The other day I argued that so-called liberal democracies are converging with frankly totalitarian states in their practices – as they’ve already converged with them in their commitment to rampant statism.
One such totalitarian practice is stifling debate on any issue on which the dominant ideology has already passed judgement. (In the Soviet Union, this was called ‘democratic centralism’.) That judgement is elevated to the level of the only possible truth, and no deviations are tolerated.
What the issue is doesn’t really matter. It could be the dictatorship of the proletariat (Russia), the supremacy of the Aryan race (Germany) or – closer to home – any New Age diktat inspired by political correctness.
Political correctness is in fact sanctimonious, fascistic totalitarianism backed by the physical might of the political establishment. The latter throws behind PC its power, bristling with restrictive and often punitive measures.
Such violent intolerance is called tolerance, which is Orwellian jargon at its most sinister. To clarify, tolerance extends to anything that assails our residually Christian civilisation, while intolerance is any attempt, however meek, to offer rear-guard resistance.
Thus inspired, in 2014 Michael Gove, then Justice Secretary, sacked Richard Page, the Christian magistrate and executive director of an NHS trust, over his opposition to same-sex couples adopting children.
(This is outside the scope of this article, but do let’s remember that Mr Gove is widely regarded as the embodiment of the Tory intellect and sensibilities.)
Mr Page dared express publicly a view that had held sway unopposed over two millennia of British history, that a child’s best interests would be best served by having a Mummy and a Daddy, not two Mummies or two Daddies.
Mr Gove treated that remark as “gross misconduct” because Mr Page’s comments suggested that he was “biased and prejudiced against single sex adopters”.
We must keep in mind that any statement critical of the New Age zeitgeist constitutes bias and prejudice, while any statement in support of it is an exemplar of dispassionate, disinterested objectivity.
Yet for two millennia Britain organised her affairs on the basis of biased and prejudiced morality, whereas only in the past few decades has the reign of objective truth dawned upon us. (The Soviet Union and Nazi Germany beat us to such objectivity by a long way.)
The underlying assumption is that any a priori judgement, prejudice for short, is wrong if it proceeds from principles that are two millennia old, rather than those concocted the day before yesterday. The clock is reset in every generation, nay every year, with new morality ushered in and old morality consigned to what Comrade Trotsky called “the garbage heap of history”.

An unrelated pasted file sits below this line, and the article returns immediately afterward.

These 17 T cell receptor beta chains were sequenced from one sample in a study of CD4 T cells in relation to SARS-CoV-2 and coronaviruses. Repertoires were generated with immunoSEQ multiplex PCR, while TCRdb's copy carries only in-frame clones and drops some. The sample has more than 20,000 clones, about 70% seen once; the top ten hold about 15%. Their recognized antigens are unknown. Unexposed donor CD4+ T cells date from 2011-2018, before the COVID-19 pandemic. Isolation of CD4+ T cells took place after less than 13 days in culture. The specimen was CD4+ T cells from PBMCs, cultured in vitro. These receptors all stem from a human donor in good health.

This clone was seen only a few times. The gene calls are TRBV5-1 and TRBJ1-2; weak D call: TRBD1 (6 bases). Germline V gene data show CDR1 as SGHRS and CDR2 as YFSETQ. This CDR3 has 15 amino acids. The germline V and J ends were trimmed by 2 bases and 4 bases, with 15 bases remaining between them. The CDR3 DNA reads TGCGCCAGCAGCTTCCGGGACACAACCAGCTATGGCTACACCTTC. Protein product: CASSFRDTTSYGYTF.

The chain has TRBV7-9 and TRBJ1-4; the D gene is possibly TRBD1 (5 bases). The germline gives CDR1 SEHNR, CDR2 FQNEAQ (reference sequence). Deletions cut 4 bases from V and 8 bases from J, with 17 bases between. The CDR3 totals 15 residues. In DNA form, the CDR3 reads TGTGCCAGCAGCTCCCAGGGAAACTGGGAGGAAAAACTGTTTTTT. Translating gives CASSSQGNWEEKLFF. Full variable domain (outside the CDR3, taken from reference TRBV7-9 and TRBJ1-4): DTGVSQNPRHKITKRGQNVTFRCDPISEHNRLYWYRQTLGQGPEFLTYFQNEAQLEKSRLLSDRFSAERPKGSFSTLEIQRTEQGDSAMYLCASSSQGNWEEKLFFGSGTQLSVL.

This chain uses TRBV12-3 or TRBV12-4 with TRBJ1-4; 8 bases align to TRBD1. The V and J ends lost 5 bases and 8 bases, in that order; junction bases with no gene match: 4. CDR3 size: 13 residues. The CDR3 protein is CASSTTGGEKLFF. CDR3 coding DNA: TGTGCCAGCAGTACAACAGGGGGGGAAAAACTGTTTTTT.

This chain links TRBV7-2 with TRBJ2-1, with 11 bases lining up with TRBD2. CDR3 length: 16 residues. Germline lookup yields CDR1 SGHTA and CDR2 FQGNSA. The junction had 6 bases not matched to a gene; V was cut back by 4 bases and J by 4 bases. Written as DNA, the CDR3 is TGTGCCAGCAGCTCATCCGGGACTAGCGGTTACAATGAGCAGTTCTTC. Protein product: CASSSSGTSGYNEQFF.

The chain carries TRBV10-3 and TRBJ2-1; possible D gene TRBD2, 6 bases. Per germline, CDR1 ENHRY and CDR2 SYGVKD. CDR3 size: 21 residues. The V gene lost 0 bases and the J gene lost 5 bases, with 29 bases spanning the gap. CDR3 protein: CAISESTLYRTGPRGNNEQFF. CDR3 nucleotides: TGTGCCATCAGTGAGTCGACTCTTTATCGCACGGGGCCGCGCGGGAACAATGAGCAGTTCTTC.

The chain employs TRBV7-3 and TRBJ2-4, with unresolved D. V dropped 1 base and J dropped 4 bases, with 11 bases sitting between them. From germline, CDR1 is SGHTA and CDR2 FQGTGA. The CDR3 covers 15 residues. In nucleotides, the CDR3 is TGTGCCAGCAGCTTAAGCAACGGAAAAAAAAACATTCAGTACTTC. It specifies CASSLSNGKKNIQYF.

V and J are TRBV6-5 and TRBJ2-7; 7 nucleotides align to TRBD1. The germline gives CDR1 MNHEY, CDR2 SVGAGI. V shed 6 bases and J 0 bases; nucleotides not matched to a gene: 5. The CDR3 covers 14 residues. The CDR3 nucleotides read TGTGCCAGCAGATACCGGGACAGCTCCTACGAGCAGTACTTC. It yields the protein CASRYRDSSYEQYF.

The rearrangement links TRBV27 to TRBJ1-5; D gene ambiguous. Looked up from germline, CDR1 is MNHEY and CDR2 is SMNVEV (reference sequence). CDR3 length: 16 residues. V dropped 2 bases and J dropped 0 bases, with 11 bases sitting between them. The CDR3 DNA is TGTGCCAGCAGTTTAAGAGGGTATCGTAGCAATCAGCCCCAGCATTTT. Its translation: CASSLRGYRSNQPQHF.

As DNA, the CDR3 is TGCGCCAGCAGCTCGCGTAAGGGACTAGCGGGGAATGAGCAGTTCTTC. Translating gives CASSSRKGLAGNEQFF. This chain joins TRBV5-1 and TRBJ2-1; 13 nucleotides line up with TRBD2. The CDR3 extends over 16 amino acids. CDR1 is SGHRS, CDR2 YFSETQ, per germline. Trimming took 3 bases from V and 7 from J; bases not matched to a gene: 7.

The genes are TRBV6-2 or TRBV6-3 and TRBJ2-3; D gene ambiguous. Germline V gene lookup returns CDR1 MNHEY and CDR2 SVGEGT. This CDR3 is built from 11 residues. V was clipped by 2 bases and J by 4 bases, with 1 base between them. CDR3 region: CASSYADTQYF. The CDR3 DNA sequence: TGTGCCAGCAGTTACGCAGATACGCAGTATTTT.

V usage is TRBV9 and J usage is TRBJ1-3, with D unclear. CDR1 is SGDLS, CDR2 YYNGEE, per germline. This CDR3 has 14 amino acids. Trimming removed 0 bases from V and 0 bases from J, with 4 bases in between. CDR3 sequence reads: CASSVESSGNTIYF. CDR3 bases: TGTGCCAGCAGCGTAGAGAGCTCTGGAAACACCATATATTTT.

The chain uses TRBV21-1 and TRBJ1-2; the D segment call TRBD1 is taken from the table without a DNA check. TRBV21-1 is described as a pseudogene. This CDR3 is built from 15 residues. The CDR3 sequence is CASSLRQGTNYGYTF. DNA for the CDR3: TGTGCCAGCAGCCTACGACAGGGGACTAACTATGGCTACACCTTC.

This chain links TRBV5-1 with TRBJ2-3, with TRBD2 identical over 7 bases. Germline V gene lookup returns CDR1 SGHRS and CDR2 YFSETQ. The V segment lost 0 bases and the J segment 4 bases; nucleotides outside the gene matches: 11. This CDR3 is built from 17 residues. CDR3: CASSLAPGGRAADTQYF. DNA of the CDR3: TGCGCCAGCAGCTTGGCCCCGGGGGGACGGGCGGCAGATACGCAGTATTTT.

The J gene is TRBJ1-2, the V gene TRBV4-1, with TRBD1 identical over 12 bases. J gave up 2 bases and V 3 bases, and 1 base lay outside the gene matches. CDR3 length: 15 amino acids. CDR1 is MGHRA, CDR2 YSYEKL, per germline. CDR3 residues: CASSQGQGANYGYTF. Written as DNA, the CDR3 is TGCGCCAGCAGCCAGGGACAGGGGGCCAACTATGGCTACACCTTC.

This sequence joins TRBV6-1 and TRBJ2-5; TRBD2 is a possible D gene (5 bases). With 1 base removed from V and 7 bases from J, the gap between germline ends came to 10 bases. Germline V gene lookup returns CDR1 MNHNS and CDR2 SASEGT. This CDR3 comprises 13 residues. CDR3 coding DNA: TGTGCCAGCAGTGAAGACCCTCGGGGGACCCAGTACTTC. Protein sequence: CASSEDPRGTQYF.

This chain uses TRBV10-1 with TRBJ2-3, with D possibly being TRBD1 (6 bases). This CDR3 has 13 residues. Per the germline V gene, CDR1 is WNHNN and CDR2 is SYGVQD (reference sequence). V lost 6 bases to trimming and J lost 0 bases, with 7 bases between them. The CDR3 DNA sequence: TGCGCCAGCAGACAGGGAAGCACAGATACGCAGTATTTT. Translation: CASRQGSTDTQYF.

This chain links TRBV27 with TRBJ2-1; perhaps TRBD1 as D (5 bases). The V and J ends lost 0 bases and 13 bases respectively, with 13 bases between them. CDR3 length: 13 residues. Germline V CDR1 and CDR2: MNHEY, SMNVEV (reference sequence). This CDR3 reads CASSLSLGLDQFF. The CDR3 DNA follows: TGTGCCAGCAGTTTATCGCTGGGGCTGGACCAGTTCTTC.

However, prejudice (and its corollary, discrimination) is the essence of any moral or intellectual quest. It is what RG Collingwood called “absolute presupposition” and what I usually describe as “metaphysical premise”.
Any serious judgement is a structure erected on the foundation of pre-judgement, which is what prejudice means. But Mr Gove and his ilk aren’t embarked on any moral or intellectual quest – truth to them is whatever is expedient now, today, this minute.
Their power is contingent on their ability to flap with the weathervane of this ‘truth’ and, should the wind die down, to keep rotating it manually, hoping that the vane’s blades will cut off the head of any apostate.
Mr Page was one such apostate, and his head was metaphorically cut off. In desperation he appealed to the Employment Tribunal, but his plea was rejected the other day.
“The Claimant’s remarks,” explained Justice Choudhury, “were found to be likely to prejudice judicial impartiality.” Mr Page ought to be thankful for being allowed to hold such antediluvian views, explained the judge, but he abused the privilege by actually expressing them.
Worse than that, “The Claimant also accepted that LGBT members of the community suffered disproportionately from mental health problems and that there had been significant difficulties in getting those members to engage with mental health services such as those provided by the Trust.”
Is that true? It’s highly plausible that being a member of “the LGBT community” ipso facto constitutes “a mental health problem”. The opposite argument can also of course be made.
Yet according to Messrs Gove, Choudhury et al, this isn’t a scholarly or any other debate. Who cares about true or false? Mr Page’s position is informed by Christianity, which over the past few decades has been debunked so thoroughly that no reference to it can be made on pain of repercussions.
If those people got off their ideological high horse, they’d probably realise (although I may be giving them too much credit) that our whole judicial system is prejudiced by Christianity, and that adhering to such founding principles indeed constitutes “judicial impartiality”.
All our laws covering malum in se, such as murder or theft, have Biblical antecedents, and only laws proscribing malum prohibitum, such as driving after three, as opposed to two, glasses of wine, are wholly secular.
I’m not going to enlarge on the merits of Mr Page’s arguments. I’m not even going to invoke common sense that ought to indicate to any possessor of it that there’s something unnatural and warped about a child trying to figure out who’s Mummy and who’s Daddy all his life.
I’m merely going to reiterate the point I made the other day, that all such cases, and their name is legion, prove the point that modern ‘liberalism’ differs from fascism only in the severity of its methods – and sometimes not even in that.